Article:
Predicting and repurposing of drug and drug-like compounds for inhibition of the COVID-19 and its cytokine storm by computational methods

Azhar Salari-Jazi, Karim Mahnam, Sayed Hossein Hejazi, Mohammad Sadegh Damavandi, Parisa Sadeghi, Mehrdad Zeinalian, Faezeh Tabesh, Seyedeh Mahnaz Mirbod, Hossein Khanahmad

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Received date: 20th May 2020

The SARS-CoV-2 virus is a new, highly pathogen virus able to suppress cell innate immune response (Poly ADPR process and interferon release in the infected cell) by viral macrodomain and creating fatal pneumonia. Cytokine storm phenomenon, capable of creating the consequent of SARS-CoV-2 through increasing the performance of human TRPM2, is a dangerous condition for human body organs such as kidney, heart, and liver. In this study, drug and drug-like databases were used to inhibit the viral macrodomain and human TRPM2 that can initiate the viral cell cycle infection and human cytokine storm, respectively. Ligand-based drug design, pharmacophore modeling, docking, and molecular dynamic simulation were further performed. Among up to a billion compounds as the library for infiniSee, 20 compounds were screened by the infiniSee program. Via pharmacophore modeling, seven compounds were then selected, among which five were removed because of high similarity to the ADPR and the possibility of toxicity for human RNA and DNA polymerase. One compound, losartan, was selected for docking and molecular dynamic simulation. Losartan earned a proper dock score and binding affinity for generating complexes with TRPM2 and macrodomain. Molecular dynamic simulation showed that losartan had adequate binding free energy for human TRPM2 and viral macrodomain. The inhibitory effect of losartan on these proteins indicated its ability to interfere at several points (PARP, PARG-macrodomain, and TRPM2) and decrease oxidative stress, apoptosis, cytokine storm in COVID-19.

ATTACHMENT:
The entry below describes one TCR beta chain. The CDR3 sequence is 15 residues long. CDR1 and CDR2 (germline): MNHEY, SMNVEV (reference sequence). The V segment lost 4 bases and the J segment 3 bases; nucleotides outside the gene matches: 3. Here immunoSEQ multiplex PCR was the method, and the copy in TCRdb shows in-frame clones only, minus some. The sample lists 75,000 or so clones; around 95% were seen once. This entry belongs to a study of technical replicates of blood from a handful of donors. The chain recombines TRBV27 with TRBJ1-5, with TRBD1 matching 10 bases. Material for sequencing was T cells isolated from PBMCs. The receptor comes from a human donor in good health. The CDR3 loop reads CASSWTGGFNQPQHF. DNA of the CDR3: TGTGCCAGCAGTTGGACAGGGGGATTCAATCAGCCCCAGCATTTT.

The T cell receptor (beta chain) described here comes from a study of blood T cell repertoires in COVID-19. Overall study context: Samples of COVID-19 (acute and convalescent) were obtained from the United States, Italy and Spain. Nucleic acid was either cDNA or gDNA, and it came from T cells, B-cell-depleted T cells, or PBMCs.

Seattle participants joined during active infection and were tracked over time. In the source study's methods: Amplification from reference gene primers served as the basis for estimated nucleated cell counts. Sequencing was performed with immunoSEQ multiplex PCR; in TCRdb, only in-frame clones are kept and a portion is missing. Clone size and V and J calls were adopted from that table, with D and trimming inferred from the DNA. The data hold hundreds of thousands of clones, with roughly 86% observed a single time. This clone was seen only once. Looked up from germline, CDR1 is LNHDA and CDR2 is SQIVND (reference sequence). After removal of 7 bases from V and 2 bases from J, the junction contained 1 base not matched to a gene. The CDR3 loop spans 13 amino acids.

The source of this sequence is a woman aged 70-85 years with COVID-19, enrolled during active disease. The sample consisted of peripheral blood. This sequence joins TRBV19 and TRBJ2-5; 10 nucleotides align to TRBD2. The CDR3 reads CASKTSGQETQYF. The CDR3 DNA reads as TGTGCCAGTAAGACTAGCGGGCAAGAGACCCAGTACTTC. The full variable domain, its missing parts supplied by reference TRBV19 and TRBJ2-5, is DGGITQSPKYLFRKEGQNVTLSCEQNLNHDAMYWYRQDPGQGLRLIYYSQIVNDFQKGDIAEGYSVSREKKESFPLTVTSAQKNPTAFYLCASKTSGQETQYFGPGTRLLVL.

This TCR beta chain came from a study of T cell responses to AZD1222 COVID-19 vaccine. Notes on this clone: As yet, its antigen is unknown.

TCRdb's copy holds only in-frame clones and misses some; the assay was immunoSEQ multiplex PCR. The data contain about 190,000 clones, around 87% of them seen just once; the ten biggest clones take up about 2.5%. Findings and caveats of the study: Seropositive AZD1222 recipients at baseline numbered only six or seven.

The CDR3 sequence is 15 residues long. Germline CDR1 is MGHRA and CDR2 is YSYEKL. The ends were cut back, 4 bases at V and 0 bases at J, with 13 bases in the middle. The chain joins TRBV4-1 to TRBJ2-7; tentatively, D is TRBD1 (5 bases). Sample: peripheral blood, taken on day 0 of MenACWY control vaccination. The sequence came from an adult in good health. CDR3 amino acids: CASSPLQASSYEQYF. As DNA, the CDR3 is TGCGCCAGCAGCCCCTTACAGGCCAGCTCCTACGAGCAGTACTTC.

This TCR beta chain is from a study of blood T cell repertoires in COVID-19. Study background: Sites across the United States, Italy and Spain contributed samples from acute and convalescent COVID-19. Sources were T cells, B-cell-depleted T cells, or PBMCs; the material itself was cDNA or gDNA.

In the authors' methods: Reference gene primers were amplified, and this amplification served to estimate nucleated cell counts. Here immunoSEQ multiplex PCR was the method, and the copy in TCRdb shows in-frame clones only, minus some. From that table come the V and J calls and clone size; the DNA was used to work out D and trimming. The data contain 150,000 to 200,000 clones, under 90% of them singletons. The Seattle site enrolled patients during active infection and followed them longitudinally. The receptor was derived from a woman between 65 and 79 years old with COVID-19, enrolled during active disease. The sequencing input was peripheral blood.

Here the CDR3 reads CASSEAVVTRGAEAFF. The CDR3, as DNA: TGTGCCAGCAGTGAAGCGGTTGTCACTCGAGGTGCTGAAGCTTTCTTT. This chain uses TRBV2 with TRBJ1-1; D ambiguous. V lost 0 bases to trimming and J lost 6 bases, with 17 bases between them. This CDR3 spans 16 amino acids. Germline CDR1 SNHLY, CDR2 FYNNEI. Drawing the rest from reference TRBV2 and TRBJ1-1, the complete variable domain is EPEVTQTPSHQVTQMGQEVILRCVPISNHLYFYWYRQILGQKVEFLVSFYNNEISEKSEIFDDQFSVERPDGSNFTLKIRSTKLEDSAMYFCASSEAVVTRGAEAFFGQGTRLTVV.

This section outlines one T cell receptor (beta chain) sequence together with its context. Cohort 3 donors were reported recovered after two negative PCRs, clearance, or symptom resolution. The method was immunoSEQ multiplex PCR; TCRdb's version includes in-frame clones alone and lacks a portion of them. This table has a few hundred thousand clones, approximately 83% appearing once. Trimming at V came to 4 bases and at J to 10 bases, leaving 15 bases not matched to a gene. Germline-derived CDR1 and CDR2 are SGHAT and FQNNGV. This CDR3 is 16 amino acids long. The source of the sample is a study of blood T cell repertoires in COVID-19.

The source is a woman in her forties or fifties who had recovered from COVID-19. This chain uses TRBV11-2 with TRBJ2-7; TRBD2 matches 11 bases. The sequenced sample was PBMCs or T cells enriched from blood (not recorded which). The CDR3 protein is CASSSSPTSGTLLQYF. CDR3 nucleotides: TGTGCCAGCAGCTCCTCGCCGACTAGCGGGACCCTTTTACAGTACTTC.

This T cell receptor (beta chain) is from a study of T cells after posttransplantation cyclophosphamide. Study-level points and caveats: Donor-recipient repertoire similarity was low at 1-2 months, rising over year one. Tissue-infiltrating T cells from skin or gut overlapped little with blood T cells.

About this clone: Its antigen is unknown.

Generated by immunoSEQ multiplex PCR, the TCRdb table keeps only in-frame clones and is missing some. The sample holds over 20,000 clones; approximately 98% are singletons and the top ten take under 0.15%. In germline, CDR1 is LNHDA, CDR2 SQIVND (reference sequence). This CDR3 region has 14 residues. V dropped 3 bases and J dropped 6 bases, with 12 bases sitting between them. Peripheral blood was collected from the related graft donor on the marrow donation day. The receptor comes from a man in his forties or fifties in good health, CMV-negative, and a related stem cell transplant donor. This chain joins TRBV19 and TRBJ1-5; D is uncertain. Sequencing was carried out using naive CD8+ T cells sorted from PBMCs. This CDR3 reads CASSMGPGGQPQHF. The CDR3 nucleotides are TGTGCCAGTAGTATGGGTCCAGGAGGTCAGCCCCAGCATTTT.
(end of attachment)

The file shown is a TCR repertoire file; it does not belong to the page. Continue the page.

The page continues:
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This is an abstract of a preprint hosted on a preprint server, which is currently undergoing peer review at Scientific Reports. The findings have yet to be thoroughly evaluated, nor has a decision on ultimate publication been made. Therefore, the results reported should not be considered conclusive, and these findings should not be used to inform clinical practice, or public health policy, or be promoted as verified information.

Scientific Reports

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